Sy falters at the sound of a champagne cork and explains that he's had quite a pisser of a day. "I feel as if I've left the known world," he says. This is one of our first indications that Sy is gonna snap, crackle, and pop soon.
Goldfarb talks about her business acumen and her late husband — both intertwined. He made his first dollars in mortuaries before expanding to storage space. When he passed away, the widow made a few cerebral connections and realized that parking lots were the way to finish up the Goldfarb “storage triptych.” She reasons that “people always need a place to park.”
Too bad their chat is cut short by an urgent text from Emmit, who’s stuck sobbing into a robe in Eden Prairie after Stella walks out on him. When Sy rushes to his side, the two start turning against each other, blaming one another for their collective problems, each unable to see the other’s issues as big as his own.
“What is the point of you? You’re supposed to be a fixer,” Emmit whines. The two eventually come to a shaky accord and Sy gets Emmit to “take the shackles off” of him, in order to let Sy reap revenge on Ray, Nikki, and everyone else.
Meanwhile, Gloria and her new St. Cloud cop friend Winnie have pretty much solved the mysterious case of Ennis Stussy. Too bad the only person who actually hears their argument and pretty much accepts it is Gloria’s partner Donny Mashman. When Gloria and Winnie bring Ray in for questioning, he denies everything for as long as possible. And it’s clear that the new chief isn’t ready to hear Gloria and Winnie’s hypothesis of what happened at the late Ennis Stussy’s home.
Instead — in a glorious shot that frames Gloria and Winnie in sunlight while facing off against Chief Moe Dammick — the new chief tells the women an anecdote that fits in with this season’s theme of misidentification. He lets them know about a little girl named Laura Buxton who sent a message and a balloon into the heavens. Another little girl finds the balloon, and what’d’ya know, her name is also Laura Buxton. He reasons that that’s coincidence — and evidence — enough that whatever convoluted story the pair of women came up with is beyond reason. Mansplaining at its finest, don’t’cha know.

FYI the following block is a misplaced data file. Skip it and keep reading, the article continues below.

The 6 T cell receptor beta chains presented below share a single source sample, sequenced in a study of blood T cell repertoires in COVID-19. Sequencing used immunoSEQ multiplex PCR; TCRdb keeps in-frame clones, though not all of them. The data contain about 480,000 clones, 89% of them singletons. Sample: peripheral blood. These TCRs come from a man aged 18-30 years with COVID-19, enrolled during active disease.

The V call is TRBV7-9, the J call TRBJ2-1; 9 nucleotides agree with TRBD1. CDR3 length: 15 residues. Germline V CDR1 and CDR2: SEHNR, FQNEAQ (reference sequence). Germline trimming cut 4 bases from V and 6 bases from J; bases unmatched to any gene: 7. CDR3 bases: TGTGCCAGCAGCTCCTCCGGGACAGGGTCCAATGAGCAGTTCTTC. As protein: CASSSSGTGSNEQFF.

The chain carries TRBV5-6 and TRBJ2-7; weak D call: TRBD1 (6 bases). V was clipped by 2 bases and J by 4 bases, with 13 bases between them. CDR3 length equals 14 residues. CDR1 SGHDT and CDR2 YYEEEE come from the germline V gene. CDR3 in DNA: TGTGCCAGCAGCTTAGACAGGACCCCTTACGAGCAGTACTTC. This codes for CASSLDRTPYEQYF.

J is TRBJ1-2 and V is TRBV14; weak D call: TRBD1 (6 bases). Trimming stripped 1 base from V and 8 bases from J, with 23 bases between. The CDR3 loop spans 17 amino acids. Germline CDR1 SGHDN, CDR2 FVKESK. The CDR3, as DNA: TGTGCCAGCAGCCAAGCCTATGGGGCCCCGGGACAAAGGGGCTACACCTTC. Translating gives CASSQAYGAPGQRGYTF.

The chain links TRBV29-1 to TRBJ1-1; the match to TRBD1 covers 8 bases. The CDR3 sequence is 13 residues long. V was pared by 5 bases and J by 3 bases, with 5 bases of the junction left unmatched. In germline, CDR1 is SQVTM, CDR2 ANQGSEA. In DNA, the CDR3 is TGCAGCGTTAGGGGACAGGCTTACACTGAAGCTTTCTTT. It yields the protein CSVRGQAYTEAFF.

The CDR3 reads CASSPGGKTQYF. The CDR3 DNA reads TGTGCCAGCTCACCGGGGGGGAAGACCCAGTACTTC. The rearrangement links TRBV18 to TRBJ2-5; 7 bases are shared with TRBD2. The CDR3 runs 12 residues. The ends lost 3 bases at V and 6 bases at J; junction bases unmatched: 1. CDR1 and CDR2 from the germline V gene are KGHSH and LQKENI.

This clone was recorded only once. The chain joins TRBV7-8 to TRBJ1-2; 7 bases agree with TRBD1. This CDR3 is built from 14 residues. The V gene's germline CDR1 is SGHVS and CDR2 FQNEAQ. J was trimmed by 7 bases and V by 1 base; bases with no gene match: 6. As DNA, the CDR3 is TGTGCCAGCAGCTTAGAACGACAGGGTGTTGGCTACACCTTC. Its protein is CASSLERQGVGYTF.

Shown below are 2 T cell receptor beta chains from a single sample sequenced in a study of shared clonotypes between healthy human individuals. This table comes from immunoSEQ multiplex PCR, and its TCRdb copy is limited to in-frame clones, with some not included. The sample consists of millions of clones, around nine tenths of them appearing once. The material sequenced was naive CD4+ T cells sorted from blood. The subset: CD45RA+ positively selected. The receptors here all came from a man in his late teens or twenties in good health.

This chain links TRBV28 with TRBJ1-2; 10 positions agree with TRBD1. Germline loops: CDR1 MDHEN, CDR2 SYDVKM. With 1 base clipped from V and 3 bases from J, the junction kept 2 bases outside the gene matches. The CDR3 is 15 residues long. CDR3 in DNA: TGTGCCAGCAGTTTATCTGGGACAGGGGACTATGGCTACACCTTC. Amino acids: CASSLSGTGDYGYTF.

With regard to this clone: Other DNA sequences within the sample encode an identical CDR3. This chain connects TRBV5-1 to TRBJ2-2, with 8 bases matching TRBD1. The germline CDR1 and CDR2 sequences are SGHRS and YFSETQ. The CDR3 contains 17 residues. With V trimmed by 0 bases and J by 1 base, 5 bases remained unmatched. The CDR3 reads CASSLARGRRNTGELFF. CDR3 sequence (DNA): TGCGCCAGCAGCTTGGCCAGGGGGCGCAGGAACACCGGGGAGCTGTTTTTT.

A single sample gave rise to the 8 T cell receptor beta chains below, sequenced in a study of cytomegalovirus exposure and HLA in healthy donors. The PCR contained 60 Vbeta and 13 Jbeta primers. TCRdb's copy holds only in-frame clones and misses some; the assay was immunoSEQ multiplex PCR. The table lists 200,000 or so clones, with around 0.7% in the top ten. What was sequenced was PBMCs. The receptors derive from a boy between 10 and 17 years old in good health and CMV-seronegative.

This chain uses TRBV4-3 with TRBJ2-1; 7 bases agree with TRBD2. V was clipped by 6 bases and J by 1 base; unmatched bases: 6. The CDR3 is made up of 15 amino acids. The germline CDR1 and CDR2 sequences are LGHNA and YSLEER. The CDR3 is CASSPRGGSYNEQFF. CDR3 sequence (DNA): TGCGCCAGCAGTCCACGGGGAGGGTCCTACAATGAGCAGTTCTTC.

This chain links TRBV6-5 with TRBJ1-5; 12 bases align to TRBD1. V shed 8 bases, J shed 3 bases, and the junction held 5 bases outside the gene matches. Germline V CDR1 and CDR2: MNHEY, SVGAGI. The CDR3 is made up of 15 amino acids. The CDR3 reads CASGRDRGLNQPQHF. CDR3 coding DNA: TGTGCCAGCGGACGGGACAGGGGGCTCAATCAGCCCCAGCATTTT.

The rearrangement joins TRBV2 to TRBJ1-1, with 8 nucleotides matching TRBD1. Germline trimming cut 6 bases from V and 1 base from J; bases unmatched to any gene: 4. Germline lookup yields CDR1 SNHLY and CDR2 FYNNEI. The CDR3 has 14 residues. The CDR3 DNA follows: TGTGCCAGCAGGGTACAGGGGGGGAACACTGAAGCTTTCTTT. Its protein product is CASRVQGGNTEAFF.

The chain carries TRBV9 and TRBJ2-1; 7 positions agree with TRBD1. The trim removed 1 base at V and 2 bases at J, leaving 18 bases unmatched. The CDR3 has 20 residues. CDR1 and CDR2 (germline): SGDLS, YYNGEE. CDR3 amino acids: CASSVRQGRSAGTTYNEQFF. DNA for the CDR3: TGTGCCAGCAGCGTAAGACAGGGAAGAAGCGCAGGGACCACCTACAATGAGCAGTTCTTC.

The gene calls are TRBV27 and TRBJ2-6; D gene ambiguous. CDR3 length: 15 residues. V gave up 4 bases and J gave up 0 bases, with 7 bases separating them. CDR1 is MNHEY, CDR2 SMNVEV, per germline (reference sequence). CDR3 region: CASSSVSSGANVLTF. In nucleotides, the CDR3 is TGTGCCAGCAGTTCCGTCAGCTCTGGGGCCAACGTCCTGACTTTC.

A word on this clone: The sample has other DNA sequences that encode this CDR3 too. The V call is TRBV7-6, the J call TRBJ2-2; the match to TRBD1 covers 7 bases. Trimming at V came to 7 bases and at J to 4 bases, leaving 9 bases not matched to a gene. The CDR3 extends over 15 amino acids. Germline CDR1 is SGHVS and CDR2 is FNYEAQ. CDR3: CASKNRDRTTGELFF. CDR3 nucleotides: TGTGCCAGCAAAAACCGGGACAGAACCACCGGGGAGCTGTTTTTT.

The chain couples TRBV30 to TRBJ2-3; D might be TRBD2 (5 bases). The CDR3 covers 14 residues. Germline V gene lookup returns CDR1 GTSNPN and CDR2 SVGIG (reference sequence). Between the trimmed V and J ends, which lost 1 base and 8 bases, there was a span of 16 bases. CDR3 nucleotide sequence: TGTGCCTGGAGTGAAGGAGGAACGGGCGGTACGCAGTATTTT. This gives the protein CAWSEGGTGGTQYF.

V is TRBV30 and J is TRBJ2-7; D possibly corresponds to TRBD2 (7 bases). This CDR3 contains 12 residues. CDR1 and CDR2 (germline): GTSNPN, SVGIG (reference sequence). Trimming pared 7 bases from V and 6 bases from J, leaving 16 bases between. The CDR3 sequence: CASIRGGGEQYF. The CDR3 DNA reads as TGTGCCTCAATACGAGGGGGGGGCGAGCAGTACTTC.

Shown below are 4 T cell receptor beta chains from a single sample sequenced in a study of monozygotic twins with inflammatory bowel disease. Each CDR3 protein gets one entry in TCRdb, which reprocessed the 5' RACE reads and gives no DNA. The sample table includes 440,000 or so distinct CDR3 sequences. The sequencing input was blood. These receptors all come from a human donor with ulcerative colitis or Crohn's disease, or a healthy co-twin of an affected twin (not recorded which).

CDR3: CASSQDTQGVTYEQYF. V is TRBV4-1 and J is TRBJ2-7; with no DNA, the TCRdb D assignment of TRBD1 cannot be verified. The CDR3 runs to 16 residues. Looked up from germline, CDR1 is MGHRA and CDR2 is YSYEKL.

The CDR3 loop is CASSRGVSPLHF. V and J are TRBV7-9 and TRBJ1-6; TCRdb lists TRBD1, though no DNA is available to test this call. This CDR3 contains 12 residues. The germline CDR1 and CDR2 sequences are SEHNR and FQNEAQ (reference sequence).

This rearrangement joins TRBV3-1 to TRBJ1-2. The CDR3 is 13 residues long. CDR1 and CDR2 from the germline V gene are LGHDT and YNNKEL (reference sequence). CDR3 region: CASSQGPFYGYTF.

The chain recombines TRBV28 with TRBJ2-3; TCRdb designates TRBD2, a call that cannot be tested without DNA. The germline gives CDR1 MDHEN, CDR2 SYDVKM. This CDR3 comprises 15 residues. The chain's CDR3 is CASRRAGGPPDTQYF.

Before Ray gets brought into the station, he’s out and about with Nikki at a suit shop, looking for their wedding attire. While Nikki takes charge on making sure Ray gets the correctly sized suit jacket, she’s also fielding a clandestine call from the off-his-rocker Sy. He tells her that Stella found the sex tape before Emmit, thus nullifying their demand for a $100,000 ransom.
Nikki, quick on her feet, tells Sy that the truth — the real truth about her and Ray donning wigs for their ransom note — is now worth $200,000. Sy can’t argue with that on the line and arranges to meet with her in private, in one of the obscure Stussy parking lots. Nikki tries to keep the meeting a secret from Ray, but he ends up getting a frenetic call from Emmit on the St. Cloud public transit before going down to the Eden Valley police station for questioning with Gloria and Winnie.
Meanwhile, Sy and Nikki pull up next to each other in the parking lot, trading barbs and vaguely negotiating. Too bad that Sy’s been tailed this whole time by Yuri and Meemo. Here, after the henchmen threaten Sy, we find out what exactly Yuri uses that short whip handle for.
The two beat Nikki until she’s barely able to crawl back to her car after Sy speeds off, worried for his own safety. However, they leave her face untouched, clearly opting for the damaged-internal-organ game, here.
The episode closes on Ray returning home, finding Nikki alone, bruised, and fucked up in the bathtub. If it wasn’t already clear after that mug scene, things are getting real in Fargo.
Nikki’s winning the best-line race with these two: “You have made me the happiest woman ever… Now, let’s make a sex tape” and “You don’t have to like the truth for it to be true.”
Death count: Zero.